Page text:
The spectral fluxes incident on the layer are also a function of the temperatures and emission characteristics of the layer’s surroundings. For a layer with given absorption characteristics, a stronger incident flux will cause more flux to be absorbed by the layer and contribute to heating. In particular in the lower troposphere, the proximity of the warm surface of the Earth contributes to this effect. A warmer surface temperature (as in, for example, the tropical or subarctic summer profiles used here) will contribute to enhanced heating in the lower troposphere as opposed to a cooler surface (as in the subarctic winter profile).
Finally, the temperature of the layer itself influences the amount of flux emitted by the layer. A warmer layer will emit flux more strongly, and thus have a greater tendency for cooling, than will a cooler layer. Profiles with warmer temperatures in the lower troposphere, such as the tropical profile, have stronger cooling in the lower troposphere than will a profile, such as the subarctic winter, which has cooler temperatures in the lower troposphere.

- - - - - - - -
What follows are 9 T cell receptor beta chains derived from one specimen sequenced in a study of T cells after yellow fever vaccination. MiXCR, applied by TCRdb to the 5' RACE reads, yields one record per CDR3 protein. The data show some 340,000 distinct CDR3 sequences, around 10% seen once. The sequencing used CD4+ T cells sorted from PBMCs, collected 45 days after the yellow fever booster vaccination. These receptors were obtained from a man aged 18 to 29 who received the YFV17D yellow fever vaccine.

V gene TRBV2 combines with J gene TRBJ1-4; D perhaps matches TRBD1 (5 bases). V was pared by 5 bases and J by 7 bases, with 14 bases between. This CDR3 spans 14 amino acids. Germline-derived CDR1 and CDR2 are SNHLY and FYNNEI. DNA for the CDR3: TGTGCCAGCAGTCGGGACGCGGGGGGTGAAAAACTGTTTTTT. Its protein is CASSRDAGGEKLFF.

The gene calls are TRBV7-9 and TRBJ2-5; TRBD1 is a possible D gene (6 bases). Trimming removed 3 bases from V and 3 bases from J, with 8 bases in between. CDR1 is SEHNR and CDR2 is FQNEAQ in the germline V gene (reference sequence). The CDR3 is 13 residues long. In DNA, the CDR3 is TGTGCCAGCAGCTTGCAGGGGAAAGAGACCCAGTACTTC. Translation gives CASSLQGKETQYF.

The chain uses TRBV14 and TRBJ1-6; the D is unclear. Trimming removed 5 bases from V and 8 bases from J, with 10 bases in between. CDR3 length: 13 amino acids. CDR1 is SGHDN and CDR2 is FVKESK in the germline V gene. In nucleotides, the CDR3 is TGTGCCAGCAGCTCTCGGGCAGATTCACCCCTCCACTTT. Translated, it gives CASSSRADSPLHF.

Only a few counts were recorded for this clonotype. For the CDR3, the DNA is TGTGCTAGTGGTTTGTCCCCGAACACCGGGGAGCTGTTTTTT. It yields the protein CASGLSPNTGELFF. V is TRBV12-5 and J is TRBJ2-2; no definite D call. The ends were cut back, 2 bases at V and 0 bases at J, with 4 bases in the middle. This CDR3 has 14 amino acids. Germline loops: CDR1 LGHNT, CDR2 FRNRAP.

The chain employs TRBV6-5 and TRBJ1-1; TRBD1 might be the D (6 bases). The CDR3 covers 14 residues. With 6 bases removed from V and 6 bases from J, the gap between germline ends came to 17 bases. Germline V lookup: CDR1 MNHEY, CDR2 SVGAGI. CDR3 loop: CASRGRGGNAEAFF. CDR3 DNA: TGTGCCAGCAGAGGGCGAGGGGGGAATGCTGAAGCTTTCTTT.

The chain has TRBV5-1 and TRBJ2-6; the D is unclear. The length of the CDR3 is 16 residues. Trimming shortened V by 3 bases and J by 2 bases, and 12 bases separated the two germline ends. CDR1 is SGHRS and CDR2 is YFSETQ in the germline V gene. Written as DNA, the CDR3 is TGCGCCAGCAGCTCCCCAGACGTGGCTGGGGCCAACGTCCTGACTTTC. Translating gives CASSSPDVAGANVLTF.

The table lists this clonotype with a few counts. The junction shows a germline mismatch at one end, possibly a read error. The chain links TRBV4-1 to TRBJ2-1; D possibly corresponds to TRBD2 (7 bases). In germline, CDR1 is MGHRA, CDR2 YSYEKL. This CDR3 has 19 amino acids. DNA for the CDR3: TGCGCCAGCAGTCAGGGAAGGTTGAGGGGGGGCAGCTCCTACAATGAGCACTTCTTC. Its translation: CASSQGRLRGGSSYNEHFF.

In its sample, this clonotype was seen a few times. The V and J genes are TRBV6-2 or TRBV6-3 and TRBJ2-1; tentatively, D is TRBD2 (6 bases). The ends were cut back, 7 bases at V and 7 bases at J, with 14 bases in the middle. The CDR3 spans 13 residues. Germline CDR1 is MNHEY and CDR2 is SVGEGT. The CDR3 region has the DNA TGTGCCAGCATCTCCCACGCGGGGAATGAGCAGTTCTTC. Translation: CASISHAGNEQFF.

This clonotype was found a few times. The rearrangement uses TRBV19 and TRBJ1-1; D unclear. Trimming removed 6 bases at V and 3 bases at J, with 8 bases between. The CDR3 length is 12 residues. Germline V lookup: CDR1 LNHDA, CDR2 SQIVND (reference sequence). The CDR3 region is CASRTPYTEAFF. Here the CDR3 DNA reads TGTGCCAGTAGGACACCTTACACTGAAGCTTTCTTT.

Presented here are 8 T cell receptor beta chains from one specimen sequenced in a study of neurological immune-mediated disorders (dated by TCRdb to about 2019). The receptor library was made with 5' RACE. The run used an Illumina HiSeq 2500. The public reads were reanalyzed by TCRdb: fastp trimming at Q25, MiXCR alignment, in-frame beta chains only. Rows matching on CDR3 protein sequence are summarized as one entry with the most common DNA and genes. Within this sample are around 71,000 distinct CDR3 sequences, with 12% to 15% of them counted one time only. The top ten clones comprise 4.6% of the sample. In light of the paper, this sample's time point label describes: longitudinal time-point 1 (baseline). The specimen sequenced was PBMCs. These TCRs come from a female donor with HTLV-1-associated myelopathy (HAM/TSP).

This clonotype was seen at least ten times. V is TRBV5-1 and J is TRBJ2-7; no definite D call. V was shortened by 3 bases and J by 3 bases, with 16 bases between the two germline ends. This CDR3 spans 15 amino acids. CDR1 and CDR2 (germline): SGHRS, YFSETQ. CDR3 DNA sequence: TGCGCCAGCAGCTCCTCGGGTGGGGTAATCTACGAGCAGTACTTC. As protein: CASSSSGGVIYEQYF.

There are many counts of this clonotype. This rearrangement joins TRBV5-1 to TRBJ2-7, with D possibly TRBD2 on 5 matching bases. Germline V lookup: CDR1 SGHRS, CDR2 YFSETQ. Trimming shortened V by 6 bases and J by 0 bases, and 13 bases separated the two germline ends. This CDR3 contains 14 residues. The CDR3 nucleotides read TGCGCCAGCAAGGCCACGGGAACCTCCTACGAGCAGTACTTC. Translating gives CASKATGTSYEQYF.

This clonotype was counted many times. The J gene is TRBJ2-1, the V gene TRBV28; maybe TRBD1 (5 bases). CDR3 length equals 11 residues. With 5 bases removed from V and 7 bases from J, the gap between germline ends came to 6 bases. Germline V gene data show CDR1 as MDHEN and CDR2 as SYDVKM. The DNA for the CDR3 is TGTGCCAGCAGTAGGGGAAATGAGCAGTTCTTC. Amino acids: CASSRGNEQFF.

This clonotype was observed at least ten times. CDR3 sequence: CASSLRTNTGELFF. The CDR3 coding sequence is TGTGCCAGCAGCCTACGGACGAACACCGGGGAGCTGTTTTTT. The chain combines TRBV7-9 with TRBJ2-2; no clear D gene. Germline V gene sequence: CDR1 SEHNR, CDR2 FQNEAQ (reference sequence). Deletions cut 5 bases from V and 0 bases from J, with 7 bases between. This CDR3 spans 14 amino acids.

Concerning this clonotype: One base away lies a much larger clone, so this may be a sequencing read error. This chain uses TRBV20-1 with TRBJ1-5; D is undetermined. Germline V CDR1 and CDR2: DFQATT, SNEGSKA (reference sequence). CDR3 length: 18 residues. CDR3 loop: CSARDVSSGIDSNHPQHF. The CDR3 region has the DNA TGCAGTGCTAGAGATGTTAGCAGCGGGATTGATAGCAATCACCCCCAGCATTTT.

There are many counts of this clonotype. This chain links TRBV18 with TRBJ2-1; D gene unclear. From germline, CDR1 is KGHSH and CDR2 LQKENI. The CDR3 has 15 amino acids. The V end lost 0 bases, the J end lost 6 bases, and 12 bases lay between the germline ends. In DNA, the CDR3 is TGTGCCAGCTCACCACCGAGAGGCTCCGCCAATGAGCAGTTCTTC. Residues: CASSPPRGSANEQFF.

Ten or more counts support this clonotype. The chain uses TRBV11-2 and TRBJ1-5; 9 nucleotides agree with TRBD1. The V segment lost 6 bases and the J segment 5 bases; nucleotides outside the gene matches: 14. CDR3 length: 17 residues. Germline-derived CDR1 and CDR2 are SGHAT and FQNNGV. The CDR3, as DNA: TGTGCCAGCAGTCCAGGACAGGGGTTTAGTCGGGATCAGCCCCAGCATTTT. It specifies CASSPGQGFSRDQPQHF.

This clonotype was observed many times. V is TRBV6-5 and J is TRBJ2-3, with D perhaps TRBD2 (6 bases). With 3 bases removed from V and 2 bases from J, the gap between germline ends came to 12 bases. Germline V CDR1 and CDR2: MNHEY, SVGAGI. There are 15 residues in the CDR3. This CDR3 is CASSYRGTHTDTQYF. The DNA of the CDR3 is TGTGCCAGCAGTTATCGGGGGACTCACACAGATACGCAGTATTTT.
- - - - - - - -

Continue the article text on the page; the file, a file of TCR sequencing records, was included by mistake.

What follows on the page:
The downwelling flux at the surface is a function of the emission characteristics of the atmosphere, in particular the profile of the derivative of transmission with respect to height, known as the weighting function, and the temperature profile of the atmosphere. The height at which the weighting function peaks generally indicates the level of the atmosphere from which emission from the atmosphere most effectively reaches the surface, and this peak can be either broad (indicating the flux reaching the surface is strongly blended from different levels of the atmosphere) or narrow (indicating the flux reaching the surface is strongly selected from that particular level of the atmosphere). As trace gas concentrations in the lower troposphere increase, the general tendency is for the weighting function to shift lower in the atmosphere. For temperature profiles which decrease with height, this shift leads to increased emission to the surface.